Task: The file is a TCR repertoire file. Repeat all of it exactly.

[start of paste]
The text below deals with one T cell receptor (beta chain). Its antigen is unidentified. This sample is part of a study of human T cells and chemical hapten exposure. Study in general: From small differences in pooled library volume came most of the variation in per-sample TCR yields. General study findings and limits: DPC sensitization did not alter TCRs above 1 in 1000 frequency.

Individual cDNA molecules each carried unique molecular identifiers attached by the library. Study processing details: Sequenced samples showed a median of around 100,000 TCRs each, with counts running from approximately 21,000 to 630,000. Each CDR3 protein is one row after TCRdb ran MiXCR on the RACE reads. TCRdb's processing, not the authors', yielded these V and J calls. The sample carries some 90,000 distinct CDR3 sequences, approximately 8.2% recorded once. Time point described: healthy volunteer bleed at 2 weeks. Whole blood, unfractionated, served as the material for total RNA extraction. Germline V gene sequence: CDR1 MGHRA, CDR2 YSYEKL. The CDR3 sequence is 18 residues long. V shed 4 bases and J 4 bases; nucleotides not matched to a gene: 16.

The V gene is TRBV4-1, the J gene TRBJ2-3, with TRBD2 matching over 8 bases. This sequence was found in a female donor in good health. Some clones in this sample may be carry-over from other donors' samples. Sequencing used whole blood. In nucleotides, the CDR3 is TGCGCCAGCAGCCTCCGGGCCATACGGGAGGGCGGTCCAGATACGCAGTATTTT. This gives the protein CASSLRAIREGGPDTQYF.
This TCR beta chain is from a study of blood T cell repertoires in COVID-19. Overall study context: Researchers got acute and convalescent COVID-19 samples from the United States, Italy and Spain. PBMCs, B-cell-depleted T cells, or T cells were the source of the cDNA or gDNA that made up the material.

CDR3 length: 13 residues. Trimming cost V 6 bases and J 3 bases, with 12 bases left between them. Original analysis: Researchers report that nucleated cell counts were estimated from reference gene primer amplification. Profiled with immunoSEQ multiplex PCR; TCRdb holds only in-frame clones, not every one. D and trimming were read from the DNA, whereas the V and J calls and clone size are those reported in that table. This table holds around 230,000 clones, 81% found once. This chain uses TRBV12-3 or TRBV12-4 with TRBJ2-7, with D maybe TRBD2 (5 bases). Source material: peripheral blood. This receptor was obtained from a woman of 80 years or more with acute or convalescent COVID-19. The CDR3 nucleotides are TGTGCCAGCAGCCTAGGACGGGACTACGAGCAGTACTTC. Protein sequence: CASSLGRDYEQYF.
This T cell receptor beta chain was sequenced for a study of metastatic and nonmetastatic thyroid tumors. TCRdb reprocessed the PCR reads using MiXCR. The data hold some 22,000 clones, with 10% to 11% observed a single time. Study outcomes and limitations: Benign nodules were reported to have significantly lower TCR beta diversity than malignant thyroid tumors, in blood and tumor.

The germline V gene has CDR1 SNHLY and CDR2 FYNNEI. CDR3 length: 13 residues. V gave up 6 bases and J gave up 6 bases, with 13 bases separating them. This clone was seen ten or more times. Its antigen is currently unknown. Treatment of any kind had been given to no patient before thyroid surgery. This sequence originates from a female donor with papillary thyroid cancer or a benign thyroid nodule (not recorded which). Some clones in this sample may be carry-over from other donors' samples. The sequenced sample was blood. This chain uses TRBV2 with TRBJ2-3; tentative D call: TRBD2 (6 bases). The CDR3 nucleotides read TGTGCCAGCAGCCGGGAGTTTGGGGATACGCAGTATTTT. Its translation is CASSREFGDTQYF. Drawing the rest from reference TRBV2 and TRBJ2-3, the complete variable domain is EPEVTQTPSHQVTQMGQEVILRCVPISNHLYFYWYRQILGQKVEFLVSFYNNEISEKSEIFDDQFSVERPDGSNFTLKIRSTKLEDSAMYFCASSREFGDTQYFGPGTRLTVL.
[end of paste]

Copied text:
The text below deals with one T cell receptor (beta chain). Its antigen is unidentified. This sample is part of a study of human T cells and chemical hapten exposure. Study in general: From small differences in pooled library volume came most of the variation in per-sample TCR yields. General study findings and limits: DPC sensitization did not alter TCRs above 1 in 1000 frequency.

Individual cDNA molecules each carried unique molecular identifiers attached by the library. Study processing details: Sequenced samples showed a median of around 100,000 TCRs each, with counts running from approximately 21,000 to 630,000. Each CDR3 protein is one row after TCRdb ran MiXCR on the RACE reads. TCRdb's processing, not the authors', yielded these V and J calls. The sample carries some 90,000 distinct CDR3 sequences, approximately 8.2% recorded once. Time point described: healthy volunteer bleed at 2 weeks. Whole blood, unfractionated, served as the material for total RNA extraction. Germline V gene sequence: CDR1 MGHRA, CDR2 YSYEKL. The CDR3 sequence is 18 residues long. V shed 4 bases and J 4 bases; nucleotides not matched to a gene: 16.

The V gene is TRBV4-1, the J gene TRBJ2-3, with TRBD2 matching over 8 bases. This sequence was found in a female donor in good health. Some clones in this sample may be carry-over from other donors' samples. Sequencing used whole blood. In nucleotides, the CDR3 is TGCGCCAGCAGCCTCCGGGCCATACGGGAGGGCGGTCCAGATACGCAGTATTTT. This gives the protein CASSLRAIREGGPDTQYF.
This TCR beta chain is from a study of blood T cell repertoires in COVID-19. Overall study context: Researchers got acute and convalescent COVID-19 samples from the United States, Italy and Spain. PBMCs, B-cell-depleted T cells, or T cells were the source of the cDNA or gDNA that made up the material.

CDR3 length: 13 residues. Trimming cost V 6 bases and J 3 bases, with 12 bases left between them. Original analysis: Researchers report that nucleated cell counts were estimated from reference gene primer amplification. Profiled with immunoSEQ multiplex PCR; TCRdb holds only in-frame clones, not every one. D and trimming were read from the DNA, whereas the V and J calls and clone size are those reported in that table. This table holds around 230,000 clones, 81% found once. This chain uses TRBV12-3 or TRBV12-4 with TRBJ2-7, with D maybe TRBD2 (5 bases). Source material: peripheral blood. This receptor was obtained from a woman of 80 years or more with acute or convalescent COVID-19. The CDR3 nucleotides are TGTGCCAGCAGCCTAGGACGGGACTACGAGCAGTACTTC. Protein sequence: CASSLGRDYEQYF.
This T cell receptor beta chain was sequenced for a study of metastatic and nonmetastatic thyroid tumors. TCRdb reprocessed the PCR reads using MiXCR. The data hold some 22,000 clones, with 10% to 11% observed a single time. Study outcomes and limitations: Benign nodules were reported to have significantly lower TCR beta diversity than malignant thyroid tumors, in blood and tumor.

The germline V gene has CDR1 SNHLY and CDR2 FYNNEI. CDR3 length: 13 residues. V gave up 6 bases and J gave up 6 bases, with 13 bases separating them. This clone was seen ten or more times. Its antigen is currently unknown. Treatment of any kind had been given to no patient before thyroid surgery. This sequence originates from a female donor with papillary thyroid cancer or a benign thyroid nodule (not recorded which). Some clones in this sample may be carry-over from other donors' samples. The sequenced sample was blood. This chain uses TRBV2 with TRBJ2-3; tentative D call: TRBD2 (6 bases). The CDR3 nucleotides read TGTGCCAGCAGCCGGGAGTTTGGGGATACGCAGTATTTT. Its translation is CASSREFGDTQYF. Drawing the rest from reference TRBV2 and TRBJ2-3, the complete variable domain is EPEVTQTPSHQVTQMGQEVILRCVPISNHLYFYWYRQILGQKVEFLVSFYNNEISEKSEIFDDQFSVERPDGSNFTLKIRSTKLEDSAMYFCASSREFGDTQYFGPGTRLTVL.